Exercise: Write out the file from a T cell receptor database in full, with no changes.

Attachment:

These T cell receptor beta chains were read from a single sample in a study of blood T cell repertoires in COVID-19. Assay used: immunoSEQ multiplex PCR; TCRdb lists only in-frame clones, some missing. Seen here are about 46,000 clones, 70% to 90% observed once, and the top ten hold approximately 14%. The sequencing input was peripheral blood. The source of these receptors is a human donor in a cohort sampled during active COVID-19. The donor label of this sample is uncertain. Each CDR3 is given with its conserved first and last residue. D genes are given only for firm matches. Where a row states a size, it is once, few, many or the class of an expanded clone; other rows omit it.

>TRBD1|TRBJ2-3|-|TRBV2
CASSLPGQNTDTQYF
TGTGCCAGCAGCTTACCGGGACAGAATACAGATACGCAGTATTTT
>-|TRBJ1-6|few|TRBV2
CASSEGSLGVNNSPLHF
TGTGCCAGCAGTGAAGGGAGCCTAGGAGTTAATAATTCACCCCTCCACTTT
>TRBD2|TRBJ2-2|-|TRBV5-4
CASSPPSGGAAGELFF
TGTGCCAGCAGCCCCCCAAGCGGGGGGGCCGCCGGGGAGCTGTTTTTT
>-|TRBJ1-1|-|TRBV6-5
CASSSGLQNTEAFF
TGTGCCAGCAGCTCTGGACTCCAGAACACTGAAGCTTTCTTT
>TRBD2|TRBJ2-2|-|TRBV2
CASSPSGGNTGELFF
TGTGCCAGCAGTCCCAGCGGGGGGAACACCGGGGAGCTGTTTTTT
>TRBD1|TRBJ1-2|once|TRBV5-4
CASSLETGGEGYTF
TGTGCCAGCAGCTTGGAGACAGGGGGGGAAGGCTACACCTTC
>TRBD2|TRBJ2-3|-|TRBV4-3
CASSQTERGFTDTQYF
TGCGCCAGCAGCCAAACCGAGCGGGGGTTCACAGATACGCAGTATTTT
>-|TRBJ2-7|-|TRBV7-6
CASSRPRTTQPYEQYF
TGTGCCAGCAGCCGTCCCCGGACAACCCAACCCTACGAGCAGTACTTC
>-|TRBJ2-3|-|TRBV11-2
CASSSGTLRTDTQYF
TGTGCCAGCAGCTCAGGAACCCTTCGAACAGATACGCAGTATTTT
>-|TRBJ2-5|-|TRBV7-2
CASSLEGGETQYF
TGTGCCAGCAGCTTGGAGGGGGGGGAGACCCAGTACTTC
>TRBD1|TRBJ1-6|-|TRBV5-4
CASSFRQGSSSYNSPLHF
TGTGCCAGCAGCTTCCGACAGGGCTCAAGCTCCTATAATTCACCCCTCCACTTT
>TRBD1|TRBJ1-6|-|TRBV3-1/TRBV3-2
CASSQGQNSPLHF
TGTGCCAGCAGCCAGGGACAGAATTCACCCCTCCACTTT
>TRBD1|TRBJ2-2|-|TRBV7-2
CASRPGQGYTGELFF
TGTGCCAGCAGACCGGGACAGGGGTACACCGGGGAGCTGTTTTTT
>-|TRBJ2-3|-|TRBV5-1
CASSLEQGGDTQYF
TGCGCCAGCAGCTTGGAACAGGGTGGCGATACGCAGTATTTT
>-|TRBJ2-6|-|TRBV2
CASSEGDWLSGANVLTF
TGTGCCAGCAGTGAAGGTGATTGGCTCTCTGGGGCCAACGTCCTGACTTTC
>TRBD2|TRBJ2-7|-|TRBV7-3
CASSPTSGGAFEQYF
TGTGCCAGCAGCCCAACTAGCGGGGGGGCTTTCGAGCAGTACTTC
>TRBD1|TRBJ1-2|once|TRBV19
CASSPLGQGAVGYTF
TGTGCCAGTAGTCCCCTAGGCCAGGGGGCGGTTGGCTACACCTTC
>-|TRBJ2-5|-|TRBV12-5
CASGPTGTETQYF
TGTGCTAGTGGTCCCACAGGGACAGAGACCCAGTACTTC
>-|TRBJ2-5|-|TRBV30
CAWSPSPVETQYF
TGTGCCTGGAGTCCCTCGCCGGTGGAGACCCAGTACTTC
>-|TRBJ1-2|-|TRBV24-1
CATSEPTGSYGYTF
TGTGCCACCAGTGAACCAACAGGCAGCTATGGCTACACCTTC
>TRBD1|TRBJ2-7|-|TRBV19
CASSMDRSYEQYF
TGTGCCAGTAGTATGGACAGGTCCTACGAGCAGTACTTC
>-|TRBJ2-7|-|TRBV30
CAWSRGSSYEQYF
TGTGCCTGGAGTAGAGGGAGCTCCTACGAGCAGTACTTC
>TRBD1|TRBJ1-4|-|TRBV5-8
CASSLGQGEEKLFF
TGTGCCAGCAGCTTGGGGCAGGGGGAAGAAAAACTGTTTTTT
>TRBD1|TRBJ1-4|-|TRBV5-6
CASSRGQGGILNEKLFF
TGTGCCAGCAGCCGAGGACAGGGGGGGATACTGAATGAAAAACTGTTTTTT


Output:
These T cell receptor beta chains were read from a single sample in a study of blood T cell repertoires in COVID-19. Assay used: immunoSEQ multiplex PCR; TCRdb lists only in-frame clones, some missing. Seen here are about 46,000 clones, 70% to 90% observed once, and the top ten hold approximately 14%. The sequencing input was peripheral blood. The source of these receptors is a human donor in a cohort sampled during active COVID-19. The donor label of this sample is uncertain. Each CDR3 is given with its conserved first and last residue. D genes are given only for firm matches. Where a row states a size, it is once, few, many or the class of an expanded clone; other rows omit it.

>TRBD1|TRBJ2-3|-|TRBV2
CASSLPGQNTDTQYF
TGTGCCAGCAGCTTACCGGGACAGAATACAGATACGCAGTATTTT
>-|TRBJ1-6|few|TRBV2
CASSEGSLGVNNSPLHF
TGTGCCAGCAGTGAAGGGAGCCTAGGAGTTAATAATTCACCCCTCCACTTT
>TRBD2|TRBJ2-2|-|TRBV5-4
CASSPPSGGAAGELFF
TGTGCCAGCAGCCCCCCAAGCGGGGGGGCCGCCGGGGAGCTGTTTTTT
>-|TRBJ1-1|-|TRBV6-5
CASSSGLQNTEAFF
TGTGCCAGCAGCTCTGGACTCCAGAACACTGAAGCTTTCTTT
>TRBD2|TRBJ2-2|-|TRBV2
CASSPSGGNTGELFF
TGTGCCAGCAGTCCCAGCGGGGGGAACACCGGGGAGCTGTTTTTT
>TRBD1|TRBJ1-2|once|TRBV5-4
CASSLETGGEGYTF
TGTGCCAGCAGCTTGGAGACAGGGGGGGAAGGCTACACCTTC
>TRBD2|TRBJ2-3|-|TRBV4-3
CASSQTERGFTDTQYF
TGCGCCAGCAGCCAAACCGAGCGGGGGTTCACAGATACGCAGTATTTT
>-|TRBJ2-7|-|TRBV7-6
CASSRPRTTQPYEQYF
TGTGCCAGCAGCCGTCCCCGGACAACCCAACCCTACGAGCAGTACTTC
>-|TRBJ2-3|-|TRBV11-2
CASSSGTLRTDTQYF
TGTGCCAGCAGCTCAGGAACCCTTCGAACAGATACGCAGTATTTT
>-|TRBJ2-5|-|TRBV7-2
CASSLEGGETQYF
TGTGCCAGCAGCTTGGAGGGGGGGGAGACCCAGTACTTC
>TRBD1|TRBJ1-6|-|TRBV5-4
CASSFRQGSSSYNSPLHF
TGTGCCAGCAGCTTCCGACAGGGCTCAAGCTCCTATAATTCACCCCTCCACTTT
>TRBD1|TRBJ1-6|-|TRBV3-1/TRBV3-2
CASSQGQNSPLHF
TGTGCCAGCAGCCAGGGACAGAATTCACCCCTCCACTTT
>TRBD1|TRBJ2-2|-|TRBV7-2
CASRPGQGYTGELFF
TGTGCCAGCAGACCGGGACAGGGGTACACCGGGGAGCTGTTTTTT
>-|TRBJ2-3|-|TRBV5-1
CASSLEQGGDTQYF
TGCGCCAGCAGCTTGGAACAGGGTGGCGATACGCAGTATTTT
>-|TRBJ2-6|-|TRBV2
CASSEGDWLSGANVLTF
TGTGCCAGCAGTGAAGGTGATTGGCTCTCTGGGGCCAACGTCCTGACTTTC
>TRBD2|TRBJ2-7|-|TRBV7-3
CASSPTSGGAFEQYF
TGTGCCAGCAGCCCAACTAGCGGGGGGGCTTTCGAGCAGTACTTC
>TRBD1|TRBJ1-2|once|TRBV19
CASSPLGQGAVGYTF
TGTGCCAGTAGTCCCCTAGGCCAGGGGGCGGTTGGCTACACCTTC
>-|TRBJ2-5|-|TRBV12-5
CASGPTGTETQYF
TGTGCTAGTGGTCCCACAGGGACAGAGACCCAGTACTTC
>-|TRBJ2-5|-|TRBV30
CAWSPSPVETQYF
TGTGCCTGGAGTCCCTCGCCGGTGGAGACCCAGTACTTC
>-|TRBJ1-2|-|TRBV24-1
CATSEPTGSYGYTF
TGTGCCACCAGTGAACCAACAGGCAGCTATGGCTACACCTTC
>TRBD1|TRBJ2-7|-|TRBV19
CASSMDRSYEQYF
TGTGCCAGTAGTATGGACAGGTCCTACGAGCAGTACTTC
>-|TRBJ2-7|-|TRBV30
CAWSRGSSYEQYF
TGTGCCTGGAGTAGAGGGAGCTCCTACGAGCAGTACTTC
>TRBD1|TRBJ1-4|-|TRBV5-8
CASSLGQGEEKLFF
TGTGCCAGCAGCTTGGGGCAGGGGGAAGAAAAACTGTTTTTT
>TRBD1|TRBJ1-4|-|TRBV5-6
CASSRGQGGILNEKLFF
TGTGCCAGCAGCCGAGGACAGGGGGGGATACTGAATGAAAAACTGTTTTTT